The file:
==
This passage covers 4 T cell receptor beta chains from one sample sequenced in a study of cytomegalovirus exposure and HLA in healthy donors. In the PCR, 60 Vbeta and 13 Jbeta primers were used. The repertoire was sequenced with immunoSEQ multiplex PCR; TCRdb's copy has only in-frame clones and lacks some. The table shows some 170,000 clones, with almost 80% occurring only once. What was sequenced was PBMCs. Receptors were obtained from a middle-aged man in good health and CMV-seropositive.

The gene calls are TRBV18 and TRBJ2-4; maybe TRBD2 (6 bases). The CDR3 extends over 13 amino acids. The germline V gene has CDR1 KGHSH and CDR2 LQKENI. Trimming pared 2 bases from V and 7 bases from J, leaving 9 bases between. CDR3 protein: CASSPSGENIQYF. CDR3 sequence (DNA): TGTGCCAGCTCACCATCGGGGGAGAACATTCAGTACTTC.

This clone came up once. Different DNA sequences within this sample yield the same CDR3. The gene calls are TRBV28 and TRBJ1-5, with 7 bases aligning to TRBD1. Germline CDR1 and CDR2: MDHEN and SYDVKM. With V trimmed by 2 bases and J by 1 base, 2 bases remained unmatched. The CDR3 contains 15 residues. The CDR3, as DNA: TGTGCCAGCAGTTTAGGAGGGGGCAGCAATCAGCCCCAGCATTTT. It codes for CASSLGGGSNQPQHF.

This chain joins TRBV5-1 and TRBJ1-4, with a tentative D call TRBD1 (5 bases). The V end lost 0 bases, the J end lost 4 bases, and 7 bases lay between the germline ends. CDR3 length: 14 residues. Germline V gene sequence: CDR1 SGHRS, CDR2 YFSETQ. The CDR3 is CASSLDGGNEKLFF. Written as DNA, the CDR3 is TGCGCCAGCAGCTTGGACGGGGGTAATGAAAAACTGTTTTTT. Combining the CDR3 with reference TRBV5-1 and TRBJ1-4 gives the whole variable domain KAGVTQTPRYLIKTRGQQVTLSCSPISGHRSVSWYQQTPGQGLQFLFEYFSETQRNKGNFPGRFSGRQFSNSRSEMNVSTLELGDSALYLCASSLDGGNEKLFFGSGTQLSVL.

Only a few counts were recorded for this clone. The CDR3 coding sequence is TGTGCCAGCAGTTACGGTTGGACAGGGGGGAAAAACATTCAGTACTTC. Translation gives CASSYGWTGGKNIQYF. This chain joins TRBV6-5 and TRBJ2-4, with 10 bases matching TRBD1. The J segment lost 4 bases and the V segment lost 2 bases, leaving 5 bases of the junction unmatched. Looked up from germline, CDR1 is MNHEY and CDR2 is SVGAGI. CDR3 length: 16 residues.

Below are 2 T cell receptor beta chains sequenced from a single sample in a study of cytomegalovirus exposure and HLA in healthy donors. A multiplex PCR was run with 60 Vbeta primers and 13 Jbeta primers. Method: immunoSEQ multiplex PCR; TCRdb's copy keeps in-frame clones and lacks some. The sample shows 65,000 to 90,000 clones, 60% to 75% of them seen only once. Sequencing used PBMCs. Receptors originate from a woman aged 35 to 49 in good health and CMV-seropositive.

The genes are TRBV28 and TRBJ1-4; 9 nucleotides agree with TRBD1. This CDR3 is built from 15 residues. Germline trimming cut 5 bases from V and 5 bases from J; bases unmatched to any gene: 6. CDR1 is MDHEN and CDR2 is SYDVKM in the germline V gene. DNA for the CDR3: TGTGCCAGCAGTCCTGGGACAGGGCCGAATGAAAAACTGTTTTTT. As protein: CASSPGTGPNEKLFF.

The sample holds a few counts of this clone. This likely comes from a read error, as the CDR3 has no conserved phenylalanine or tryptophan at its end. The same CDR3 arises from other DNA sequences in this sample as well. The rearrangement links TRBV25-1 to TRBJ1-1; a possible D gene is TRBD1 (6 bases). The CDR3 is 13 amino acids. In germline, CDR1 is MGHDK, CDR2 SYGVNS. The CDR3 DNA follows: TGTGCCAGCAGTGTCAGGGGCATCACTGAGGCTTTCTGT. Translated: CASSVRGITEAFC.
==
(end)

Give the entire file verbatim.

This passage covers 4 T cell receptor beta chains from one sample sequenced in a study of cytomegalovirus exposure and HLA in healthy donors. In the PCR, 60 Vbeta and 13 Jbeta primers were used. The repertoire was sequenced with immunoSEQ multiplex PCR; TCRdb's copy has only in-frame clones and lacks some. The table shows some 170,000 clones, with almost 80% occurring only once. What was sequenced was PBMCs. Receptors were obtained from a middle-aged man in good health and CMV-seropositive.

The gene calls are TRBV18 and TRBJ2-4; maybe TRBD2 (6 bases). The CDR3 extends over 13 amino acids. The germline V gene has CDR1 KGHSH and CDR2 LQKENI. Trimming pared 2 bases from V and 7 bases from J, leaving 9 bases between. CDR3 protein: CASSPSGENIQYF. CDR3 sequence (DNA): TGTGCCAGCTCACCATCGGGGGAGAACATTCAGTACTTC.

This clone came up once. Different DNA sequences within this sample yield the same CDR3. The gene calls are TRBV28 and TRBJ1-5, with 7 bases aligning to TRBD1. Germline CDR1 and CDR2: MDHEN and SYDVKM. With V trimmed by 2 bases and J by 1 base, 2 bases remained unmatched. The CDR3 contains 15 residues. The CDR3, as DNA: TGTGCCAGCAGTTTAGGAGGGGGCAGCAATCAGCCCCAGCATTTT. It codes for CASSLGGGSNQPQHF.

This chain joins TRBV5-1 and TRBJ1-4, with a tentative D call TRBD1 (5 bases). The V end lost 0 bases, the J end lost 4 bases, and 7 bases lay between the germline ends. CDR3 length: 14 residues. Germline V gene sequence: CDR1 SGHRS, CDR2 YFSETQ. The CDR3 is CASSLDGGNEKLFF. Written as DNA, the CDR3 is TGCGCCAGCAGCTTGGACGGGGGTAATGAAAAACTGTTTTTT. Combining the CDR3 with reference TRBV5-1 and TRBJ1-4 gives the whole variable domain KAGVTQTPRYLIKTRGQQVTLSCSPISGHRSVSWYQQTPGQGLQFLFEYFSETQRNKGNFPGRFSGRQFSNSRSEMNVSTLELGDSALYLCASSLDGGNEKLFFGSGTQLSVL.

Only a few counts were recorded for this clone. The CDR3 coding sequence is TGTGCCAGCAGTTACGGTTGGACAGGGGGGAAAAACATTCAGTACTTC. Translation gives CASSYGWTGGKNIQYF. This chain joins TRBV6-5 and TRBJ2-4, with 10 bases matching TRBD1. The J segment lost 4 bases and the V segment lost 2 bases, leaving 5 bases of the junction unmatched. Looked up from germline, CDR1 is MNHEY and CDR2 is SVGAGI. CDR3 length: 16 residues.

Below are 2 T cell receptor beta chains sequenced from a single sample in a study of cytomegalovirus exposure and HLA in healthy donors. A multiplex PCR was run with 60 Vbeta primers and 13 Jbeta primers. Method: immunoSEQ multiplex PCR; TCRdb's copy keeps in-frame clones and lacks some. The sample shows 65,000 to 90,000 clones, 60% to 75% of them seen only once. Sequencing used PBMCs. Receptors originate from a woman aged 35 to 49 in good health and CMV-seropositive.

The genes are TRBV28 and TRBJ1-4; 9 nucleotides agree with TRBD1. This CDR3 is built from 15 residues. Germline trimming cut 5 bases from V and 5 bases from J; bases unmatched to any gene: 6. CDR1 is MDHEN and CDR2 is SYDVKM in the germline V gene. DNA for the CDR3: TGTGCCAGCAGTCCTGGGACAGGGCCGAATGAAAAACTGTTTTTT. As protein: CASSPGTGPNEKLFF.

The sample holds a few counts of this clone. This likely comes from a read error, as the CDR3 has no conserved phenylalanine or tryptophan at its end. The same CDR3 arises from other DNA sequences in this sample as well. The rearrangement links TRBV25-1 to TRBJ1-1; a possible D gene is TRBD1 (6 bases). The CDR3 is 13 amino acids. In germline, CDR1 is MGHDK, CDR2 SYGVNS. The CDR3 DNA follows: TGTGCCAGCAGTGTCAGGGGCATCACTGAGGCTTTCTGT. Translated: CASSVRGITEAFC.